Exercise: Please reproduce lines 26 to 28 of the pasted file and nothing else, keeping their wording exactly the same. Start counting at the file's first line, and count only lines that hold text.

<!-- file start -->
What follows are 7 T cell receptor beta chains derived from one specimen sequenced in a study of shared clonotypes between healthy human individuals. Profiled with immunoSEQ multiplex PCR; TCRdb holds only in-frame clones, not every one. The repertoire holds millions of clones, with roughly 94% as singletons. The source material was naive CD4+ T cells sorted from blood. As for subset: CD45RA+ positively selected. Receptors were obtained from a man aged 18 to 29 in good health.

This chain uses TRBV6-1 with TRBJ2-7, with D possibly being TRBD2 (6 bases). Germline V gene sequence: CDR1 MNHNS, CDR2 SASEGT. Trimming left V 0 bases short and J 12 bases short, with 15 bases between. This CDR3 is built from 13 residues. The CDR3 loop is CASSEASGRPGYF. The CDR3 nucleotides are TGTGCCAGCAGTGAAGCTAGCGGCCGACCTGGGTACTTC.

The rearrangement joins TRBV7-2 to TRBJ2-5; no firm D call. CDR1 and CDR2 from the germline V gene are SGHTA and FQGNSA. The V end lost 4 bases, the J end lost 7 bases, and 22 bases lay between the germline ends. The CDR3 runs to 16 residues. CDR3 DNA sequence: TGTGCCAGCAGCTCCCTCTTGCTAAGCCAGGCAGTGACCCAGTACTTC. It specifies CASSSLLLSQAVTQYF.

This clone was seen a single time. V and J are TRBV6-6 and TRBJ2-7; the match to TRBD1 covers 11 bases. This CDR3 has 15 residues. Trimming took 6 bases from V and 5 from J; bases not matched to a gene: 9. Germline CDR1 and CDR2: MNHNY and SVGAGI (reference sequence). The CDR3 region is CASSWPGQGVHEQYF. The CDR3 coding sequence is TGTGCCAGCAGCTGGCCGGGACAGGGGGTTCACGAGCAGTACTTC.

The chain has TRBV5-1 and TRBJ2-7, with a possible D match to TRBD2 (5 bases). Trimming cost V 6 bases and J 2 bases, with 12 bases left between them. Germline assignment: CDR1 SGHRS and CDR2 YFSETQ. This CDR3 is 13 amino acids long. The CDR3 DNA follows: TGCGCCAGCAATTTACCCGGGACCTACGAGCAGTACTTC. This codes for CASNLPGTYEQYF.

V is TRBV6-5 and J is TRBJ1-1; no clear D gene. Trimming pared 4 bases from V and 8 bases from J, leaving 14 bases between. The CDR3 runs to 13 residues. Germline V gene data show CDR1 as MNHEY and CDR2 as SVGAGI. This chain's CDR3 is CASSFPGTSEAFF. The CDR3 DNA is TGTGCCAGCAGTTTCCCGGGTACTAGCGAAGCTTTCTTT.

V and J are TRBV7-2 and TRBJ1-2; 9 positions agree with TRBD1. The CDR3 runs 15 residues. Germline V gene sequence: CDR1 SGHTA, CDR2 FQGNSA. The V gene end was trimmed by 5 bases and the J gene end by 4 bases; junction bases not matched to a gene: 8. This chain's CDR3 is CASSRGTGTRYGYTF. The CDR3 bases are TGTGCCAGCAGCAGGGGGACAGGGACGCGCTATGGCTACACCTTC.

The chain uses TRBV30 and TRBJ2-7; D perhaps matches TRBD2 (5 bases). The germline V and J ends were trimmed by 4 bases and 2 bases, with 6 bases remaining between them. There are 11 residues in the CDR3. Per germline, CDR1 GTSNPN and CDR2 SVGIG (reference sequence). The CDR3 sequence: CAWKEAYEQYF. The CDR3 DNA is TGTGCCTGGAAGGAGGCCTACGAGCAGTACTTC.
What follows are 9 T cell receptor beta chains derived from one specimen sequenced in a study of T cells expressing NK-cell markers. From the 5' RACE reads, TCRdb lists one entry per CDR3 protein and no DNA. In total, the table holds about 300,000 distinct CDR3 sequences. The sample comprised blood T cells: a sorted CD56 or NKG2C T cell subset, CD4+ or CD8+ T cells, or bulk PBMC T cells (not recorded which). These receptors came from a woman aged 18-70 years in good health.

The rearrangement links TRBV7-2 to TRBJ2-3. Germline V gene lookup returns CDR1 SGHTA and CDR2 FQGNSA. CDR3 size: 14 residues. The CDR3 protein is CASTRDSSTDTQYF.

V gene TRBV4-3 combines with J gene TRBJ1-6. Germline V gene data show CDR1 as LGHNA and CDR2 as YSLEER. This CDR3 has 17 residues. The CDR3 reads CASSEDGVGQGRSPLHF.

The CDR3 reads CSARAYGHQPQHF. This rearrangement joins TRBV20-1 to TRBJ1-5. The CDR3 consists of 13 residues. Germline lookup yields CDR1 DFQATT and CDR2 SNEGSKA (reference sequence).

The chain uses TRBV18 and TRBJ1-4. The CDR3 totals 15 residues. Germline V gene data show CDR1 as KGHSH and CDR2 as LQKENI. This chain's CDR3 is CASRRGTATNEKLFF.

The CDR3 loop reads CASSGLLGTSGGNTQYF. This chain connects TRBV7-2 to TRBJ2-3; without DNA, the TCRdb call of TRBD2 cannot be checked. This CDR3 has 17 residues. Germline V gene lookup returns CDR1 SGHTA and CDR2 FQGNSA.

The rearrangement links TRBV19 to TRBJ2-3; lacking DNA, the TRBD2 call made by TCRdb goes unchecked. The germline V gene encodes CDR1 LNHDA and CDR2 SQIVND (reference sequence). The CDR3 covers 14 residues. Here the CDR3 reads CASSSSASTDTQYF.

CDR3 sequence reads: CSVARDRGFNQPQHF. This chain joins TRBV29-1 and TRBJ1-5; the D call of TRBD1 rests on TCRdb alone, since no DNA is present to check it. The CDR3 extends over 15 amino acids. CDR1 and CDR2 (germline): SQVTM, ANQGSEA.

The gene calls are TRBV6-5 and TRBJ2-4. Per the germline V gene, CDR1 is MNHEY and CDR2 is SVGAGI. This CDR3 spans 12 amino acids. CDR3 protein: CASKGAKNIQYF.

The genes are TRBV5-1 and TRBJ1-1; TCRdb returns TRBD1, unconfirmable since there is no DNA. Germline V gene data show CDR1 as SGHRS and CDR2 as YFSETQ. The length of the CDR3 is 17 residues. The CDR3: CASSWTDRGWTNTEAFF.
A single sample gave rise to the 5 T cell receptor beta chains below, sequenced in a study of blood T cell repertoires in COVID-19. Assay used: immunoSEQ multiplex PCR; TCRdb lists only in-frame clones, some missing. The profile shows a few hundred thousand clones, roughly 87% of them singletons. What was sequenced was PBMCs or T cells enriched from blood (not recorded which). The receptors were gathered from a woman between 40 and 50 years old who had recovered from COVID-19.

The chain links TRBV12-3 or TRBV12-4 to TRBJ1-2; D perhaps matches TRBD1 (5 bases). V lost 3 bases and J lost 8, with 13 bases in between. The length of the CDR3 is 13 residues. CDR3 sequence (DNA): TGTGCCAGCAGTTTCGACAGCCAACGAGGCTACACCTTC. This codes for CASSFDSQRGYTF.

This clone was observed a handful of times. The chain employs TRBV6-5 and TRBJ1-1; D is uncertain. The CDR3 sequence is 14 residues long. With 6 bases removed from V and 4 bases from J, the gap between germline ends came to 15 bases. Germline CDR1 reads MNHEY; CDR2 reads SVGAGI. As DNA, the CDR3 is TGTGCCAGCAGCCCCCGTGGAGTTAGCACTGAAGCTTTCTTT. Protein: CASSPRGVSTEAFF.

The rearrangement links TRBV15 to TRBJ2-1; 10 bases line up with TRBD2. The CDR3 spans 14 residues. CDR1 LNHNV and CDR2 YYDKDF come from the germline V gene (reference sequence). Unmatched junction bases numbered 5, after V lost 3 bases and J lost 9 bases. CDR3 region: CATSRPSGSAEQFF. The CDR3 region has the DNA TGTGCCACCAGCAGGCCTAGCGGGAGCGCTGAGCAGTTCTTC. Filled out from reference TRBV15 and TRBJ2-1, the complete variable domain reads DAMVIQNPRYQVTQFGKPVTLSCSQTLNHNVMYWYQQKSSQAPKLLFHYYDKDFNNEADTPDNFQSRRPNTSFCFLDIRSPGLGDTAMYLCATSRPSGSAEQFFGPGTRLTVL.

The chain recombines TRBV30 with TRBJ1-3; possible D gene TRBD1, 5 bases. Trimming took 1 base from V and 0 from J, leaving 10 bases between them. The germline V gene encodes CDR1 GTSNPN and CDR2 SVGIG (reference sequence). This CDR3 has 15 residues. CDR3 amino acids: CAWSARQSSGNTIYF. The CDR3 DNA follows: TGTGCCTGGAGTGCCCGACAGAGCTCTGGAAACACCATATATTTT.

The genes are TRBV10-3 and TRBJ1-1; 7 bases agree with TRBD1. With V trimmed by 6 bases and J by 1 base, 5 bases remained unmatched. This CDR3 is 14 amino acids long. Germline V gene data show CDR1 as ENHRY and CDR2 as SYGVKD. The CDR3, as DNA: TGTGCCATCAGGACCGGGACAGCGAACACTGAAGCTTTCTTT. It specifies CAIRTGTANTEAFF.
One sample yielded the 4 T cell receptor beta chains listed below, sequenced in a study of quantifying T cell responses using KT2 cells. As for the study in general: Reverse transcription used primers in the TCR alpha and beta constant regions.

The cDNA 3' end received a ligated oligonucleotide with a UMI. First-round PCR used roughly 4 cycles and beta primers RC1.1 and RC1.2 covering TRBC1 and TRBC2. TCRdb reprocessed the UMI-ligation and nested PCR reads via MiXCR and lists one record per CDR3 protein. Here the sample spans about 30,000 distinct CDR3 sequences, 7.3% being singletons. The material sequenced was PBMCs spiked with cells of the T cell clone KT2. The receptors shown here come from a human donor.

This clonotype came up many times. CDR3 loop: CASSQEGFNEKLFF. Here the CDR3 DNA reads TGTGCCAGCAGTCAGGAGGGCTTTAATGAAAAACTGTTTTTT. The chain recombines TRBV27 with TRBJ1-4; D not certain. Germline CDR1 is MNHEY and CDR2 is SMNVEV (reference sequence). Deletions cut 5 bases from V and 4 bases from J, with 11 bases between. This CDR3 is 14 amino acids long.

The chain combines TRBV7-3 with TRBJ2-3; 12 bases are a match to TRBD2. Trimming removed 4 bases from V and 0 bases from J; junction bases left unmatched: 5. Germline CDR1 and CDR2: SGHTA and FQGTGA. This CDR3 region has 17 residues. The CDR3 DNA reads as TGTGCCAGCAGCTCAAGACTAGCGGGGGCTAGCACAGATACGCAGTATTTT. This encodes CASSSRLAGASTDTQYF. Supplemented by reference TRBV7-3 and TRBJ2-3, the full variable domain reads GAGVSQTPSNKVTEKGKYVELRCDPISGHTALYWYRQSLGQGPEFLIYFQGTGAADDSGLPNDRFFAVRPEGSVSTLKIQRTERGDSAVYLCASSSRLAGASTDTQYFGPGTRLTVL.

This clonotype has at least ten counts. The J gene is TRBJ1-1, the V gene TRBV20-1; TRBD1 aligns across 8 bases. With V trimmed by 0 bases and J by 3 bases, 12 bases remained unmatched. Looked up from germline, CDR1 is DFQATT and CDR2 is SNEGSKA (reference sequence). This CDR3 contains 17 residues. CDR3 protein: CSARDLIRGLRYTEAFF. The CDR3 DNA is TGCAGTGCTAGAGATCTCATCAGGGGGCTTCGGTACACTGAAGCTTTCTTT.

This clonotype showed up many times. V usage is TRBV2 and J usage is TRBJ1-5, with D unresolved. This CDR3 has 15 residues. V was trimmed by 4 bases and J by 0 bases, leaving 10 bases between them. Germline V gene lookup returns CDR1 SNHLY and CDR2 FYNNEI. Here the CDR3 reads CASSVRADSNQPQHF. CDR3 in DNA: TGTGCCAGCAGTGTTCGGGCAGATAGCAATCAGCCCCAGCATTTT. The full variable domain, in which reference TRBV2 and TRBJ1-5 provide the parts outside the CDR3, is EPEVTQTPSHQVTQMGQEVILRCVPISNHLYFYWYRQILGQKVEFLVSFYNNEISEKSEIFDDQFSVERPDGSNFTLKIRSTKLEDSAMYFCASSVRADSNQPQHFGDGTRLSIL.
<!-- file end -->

The cDNA 3' end received a ligated oligonucleotide with a UMI. First-round PCR used roughly 4 cycles and beta primers RC1.1 and RC1.2 covering TRBC1 and TRBC2. TCRdb reprocessed the UMI-ligation and nested PCR reads via MiXCR and lists one record per CDR3 protein. Here the sample spans about 30,000 distinct CDR3 sequences, 7.3% being singletons. The material sequenced was PBMCs spiked with cells of the T cell clone KT2. The receptors shown here come from a human donor.

This clonotype came up many times. CDR3 loop: CASSQEGFNEKLFF. Here the CDR3 DNA reads TGTGCCAGCAGTCAGGAGGGCTTTAATGAAAAACTGTTTTTT. The chain recombines TRBV27 with TRBJ1-4; D not certain. Germline CDR1 is MNHEY and CDR2 is SMNVEV (reference sequence). Deletions cut 5 bases from V and 4 bases from J, with 11 bases between. This CDR3 is 14 amino acids long.

The chain combines TRBV7-3 with TRBJ2-3; 12 bases are a match to TRBD2. Trimming removed 4 bases from V and 0 bases from J; junction bases left unmatched: 5. Germline CDR1 and CDR2: SGHTA and FQGTGA. This CDR3 region has 17 residues. The CDR3 DNA reads as TGTGCCAGCAGCTCAAGACTAGCGGGGGCTAGCACAGATACGCAGTATTTT. This encodes CASSSRLAGASTDTQYF. Supplemented by reference TRBV7-3 and TRBJ2-3, the full variable domain reads GAGVSQTPSNKVTEKGKYVELRCDPISGHTALYWYRQSLGQGPEFLIYFQGTGAADDSGLPNDRFFAVRPEGSVSTLKIQRTERGDSAVYLCASSSRLAGASTDTQYFGPGTRLTVL.